I was born, depending on which account you credit, either in an abandoned subterranean base on the planet Pluto, or in Long Island Jewish Hospital, NY, USA. Either way, I soon moved to Arlington, Virginia.
I either wanted to be a superhero, a scientist, or a writer. I didn't want to be the kind of scientist who carefullly studies and contemplates natural phenomena, however; I wanted to be the kind who builds giant ray guns. As for being a superhero, while I do have superpowers, they are not very impressive superpowers, and I could never design a costume to my liking. I therefore decided to be a writer, and began (I am about thirteen at this point in our story) to send off stories to Amazing Science Fiction, the New Yorker, and so forth. They duly sent back rejection slips, which I found quite infuriating. Eventually, one magazine had the temerity not only to reject my story, but to suggest that I should add more of a plot, and resubmit it to them. This was sufficiently aggravating that I stopped submitting things altogether. I then gave up writing, cold turkey, in my sophomore year of college.
Then I became a computer programmer, which is really a lot like getting to build giant ray guns.
Since I was not writing anymore, the language centers of my brain began complaining, and to pacify them I was forced to travel a lot, living in Italy, Israel and Switzerland, and learning Italian, German, Swiss-German, some Hebrew, and how to curse and say "Where's the party?" in Russian.
During the course of this, I met the most delightful woman in the world, Esther , who was from Switzerland. Since it is not sensible to love someone from somewhere so far away, we spent a long time trying to break up. After seven years of trying to escape the fact that we made each other blissfully happy, we admitted defeat and got married.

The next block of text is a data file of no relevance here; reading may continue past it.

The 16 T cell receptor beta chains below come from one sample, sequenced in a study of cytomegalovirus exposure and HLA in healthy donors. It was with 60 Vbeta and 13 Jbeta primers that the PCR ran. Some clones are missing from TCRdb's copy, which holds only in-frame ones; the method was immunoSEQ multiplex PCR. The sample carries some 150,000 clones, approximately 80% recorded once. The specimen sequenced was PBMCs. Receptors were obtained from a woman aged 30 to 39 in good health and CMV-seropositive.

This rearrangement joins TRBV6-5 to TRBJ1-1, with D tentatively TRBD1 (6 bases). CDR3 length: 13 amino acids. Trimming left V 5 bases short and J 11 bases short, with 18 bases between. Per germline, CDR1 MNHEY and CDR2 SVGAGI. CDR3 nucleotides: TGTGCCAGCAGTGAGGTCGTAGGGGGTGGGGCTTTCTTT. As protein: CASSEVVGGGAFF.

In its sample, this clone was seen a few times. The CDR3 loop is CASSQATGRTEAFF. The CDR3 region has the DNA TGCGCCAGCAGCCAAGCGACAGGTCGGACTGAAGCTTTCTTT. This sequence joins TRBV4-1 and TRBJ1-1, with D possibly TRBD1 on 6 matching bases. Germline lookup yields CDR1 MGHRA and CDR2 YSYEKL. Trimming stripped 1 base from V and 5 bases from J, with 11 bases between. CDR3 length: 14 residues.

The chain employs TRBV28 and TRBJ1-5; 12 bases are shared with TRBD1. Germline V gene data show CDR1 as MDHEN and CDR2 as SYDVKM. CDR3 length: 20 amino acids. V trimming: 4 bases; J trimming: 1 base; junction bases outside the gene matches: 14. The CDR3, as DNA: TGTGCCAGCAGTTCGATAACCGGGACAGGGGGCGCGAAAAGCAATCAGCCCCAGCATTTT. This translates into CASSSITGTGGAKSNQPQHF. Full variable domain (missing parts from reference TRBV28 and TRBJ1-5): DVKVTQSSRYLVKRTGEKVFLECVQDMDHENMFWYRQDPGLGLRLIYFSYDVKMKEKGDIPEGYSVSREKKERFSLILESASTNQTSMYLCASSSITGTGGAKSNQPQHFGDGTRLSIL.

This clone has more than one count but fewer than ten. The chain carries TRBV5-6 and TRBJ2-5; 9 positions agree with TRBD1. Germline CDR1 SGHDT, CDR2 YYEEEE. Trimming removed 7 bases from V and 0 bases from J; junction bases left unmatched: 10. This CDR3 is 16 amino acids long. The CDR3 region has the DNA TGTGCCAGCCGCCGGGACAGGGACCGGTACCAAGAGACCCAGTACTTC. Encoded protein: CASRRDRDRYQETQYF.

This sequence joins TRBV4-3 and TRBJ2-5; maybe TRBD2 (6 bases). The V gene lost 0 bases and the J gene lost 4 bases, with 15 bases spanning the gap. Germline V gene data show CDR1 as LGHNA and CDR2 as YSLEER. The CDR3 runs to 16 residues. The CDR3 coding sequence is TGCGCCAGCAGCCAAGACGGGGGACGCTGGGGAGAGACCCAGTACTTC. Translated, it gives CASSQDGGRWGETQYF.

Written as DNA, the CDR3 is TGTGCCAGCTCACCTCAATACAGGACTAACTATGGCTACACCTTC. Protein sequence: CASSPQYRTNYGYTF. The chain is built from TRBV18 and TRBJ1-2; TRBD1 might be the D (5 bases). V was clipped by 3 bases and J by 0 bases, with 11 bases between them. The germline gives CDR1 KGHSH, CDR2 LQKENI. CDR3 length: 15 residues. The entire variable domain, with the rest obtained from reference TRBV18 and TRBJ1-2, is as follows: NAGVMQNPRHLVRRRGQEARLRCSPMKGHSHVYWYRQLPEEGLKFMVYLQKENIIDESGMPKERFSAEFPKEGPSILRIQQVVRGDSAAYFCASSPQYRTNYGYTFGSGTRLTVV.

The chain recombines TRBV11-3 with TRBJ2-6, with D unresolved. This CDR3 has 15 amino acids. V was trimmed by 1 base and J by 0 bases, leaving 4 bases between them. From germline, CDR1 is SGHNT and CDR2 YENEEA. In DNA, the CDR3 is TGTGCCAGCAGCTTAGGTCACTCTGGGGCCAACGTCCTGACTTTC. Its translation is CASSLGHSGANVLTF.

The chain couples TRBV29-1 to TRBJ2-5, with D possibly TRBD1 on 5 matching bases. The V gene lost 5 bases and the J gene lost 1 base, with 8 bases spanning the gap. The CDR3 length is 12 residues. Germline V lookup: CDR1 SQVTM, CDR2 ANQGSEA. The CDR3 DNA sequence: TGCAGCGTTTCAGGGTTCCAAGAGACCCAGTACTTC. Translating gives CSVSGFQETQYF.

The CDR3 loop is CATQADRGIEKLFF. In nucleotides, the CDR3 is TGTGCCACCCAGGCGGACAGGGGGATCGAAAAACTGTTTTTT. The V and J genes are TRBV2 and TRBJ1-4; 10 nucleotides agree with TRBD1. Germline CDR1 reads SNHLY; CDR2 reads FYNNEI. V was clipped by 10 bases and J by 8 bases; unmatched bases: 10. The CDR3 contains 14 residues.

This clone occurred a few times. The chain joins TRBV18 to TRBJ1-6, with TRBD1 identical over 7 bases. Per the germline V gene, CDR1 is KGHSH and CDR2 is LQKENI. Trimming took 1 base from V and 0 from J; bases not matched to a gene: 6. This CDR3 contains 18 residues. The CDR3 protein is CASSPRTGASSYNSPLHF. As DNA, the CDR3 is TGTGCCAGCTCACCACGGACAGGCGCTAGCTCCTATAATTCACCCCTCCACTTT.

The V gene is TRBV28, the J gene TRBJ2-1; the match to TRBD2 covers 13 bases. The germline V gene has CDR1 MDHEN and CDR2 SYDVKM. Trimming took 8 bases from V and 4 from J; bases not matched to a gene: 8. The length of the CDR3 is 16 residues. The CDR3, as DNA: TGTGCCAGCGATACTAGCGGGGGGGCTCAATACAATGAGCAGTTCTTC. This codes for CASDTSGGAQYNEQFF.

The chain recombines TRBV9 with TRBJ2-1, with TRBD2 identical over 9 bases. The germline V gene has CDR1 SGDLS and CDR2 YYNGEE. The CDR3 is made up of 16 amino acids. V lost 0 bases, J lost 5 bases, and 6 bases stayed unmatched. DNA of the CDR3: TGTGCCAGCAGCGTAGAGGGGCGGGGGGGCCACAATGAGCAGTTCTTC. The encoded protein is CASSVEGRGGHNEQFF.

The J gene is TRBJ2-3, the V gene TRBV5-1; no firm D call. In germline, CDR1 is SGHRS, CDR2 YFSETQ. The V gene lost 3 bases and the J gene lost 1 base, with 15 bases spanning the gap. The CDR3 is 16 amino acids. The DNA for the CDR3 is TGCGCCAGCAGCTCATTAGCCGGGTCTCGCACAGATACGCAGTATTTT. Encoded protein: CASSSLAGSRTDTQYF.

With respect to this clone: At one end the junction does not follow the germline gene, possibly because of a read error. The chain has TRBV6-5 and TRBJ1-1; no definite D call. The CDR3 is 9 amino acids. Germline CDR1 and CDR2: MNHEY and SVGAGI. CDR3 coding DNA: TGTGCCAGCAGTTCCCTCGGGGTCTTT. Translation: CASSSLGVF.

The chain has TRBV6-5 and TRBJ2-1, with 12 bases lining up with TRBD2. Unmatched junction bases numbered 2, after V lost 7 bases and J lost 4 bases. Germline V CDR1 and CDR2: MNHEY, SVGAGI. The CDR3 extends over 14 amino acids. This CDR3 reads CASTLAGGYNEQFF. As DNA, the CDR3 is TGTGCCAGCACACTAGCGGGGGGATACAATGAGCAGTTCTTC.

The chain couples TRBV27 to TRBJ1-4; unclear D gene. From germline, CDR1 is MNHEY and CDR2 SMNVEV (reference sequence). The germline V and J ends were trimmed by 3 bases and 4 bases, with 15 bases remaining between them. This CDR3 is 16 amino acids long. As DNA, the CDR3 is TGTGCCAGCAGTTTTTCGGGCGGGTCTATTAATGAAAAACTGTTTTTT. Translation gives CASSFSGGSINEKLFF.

While we were still fighting destiny, I worked at $ many software startups. These were great fun, allowing me to build giant ray guns 70 hours a week and collect a variety of pretty pieces of paper known as "stock options", which were only of somewhat less use than the rejection slips mentioned above. The coolest thing I built during this period is the online game Sanctum.
For many years I lived in Basel, Switzerland, where I only worked 30 hours a week, at my lovely, cushy day job. This gave me time to play rugby (quite poorly) and to write again. I gave myself points every time I get a rejection slip, so they stopped being infuriating. I actually sold some stuff, and came out with a chapbook.
In December 2000 my daughter Aviva was born, and my period of hugely excessive free time came to an end. Still, I found baby-time to be different than software-startup-slavery-time; while singing, cooing, and walking back and forth, you can be mulling over plot and premise in the back of your mind in a way you can't while coding. (Toddler time, which we are now well into, is a little less given to contemplative musing, but you can still have momentary fragments of story-dreaming while chasing inflatable balls around the playground).
I spent six weeks in the summer of 2001 at the Clarion West Writer's Workshop, in Seattle, getting to pretend to be a full-time speculative fiction writer for a while with the most talented and generous bunch of folks I could have asked for. I babble on about it here and here and here.
In 2003 we moved back to the USA and I got a 40-hour a week job; in December 2003 my son Noah was born. Still, writing time is there to be had if I want it, mostly before 9 am, in a cafe on my way to work.
Typically, when you ask writers why they write, they look at you dourly and say, "I have to. I am driven to do so. If you do not absolutely have to write, spare yourself this misery."
Not me. I don't have to write. I write because I love it. I'm
grateful for every minute I get to do it. It's like being a superhero,
but you don't need a costume.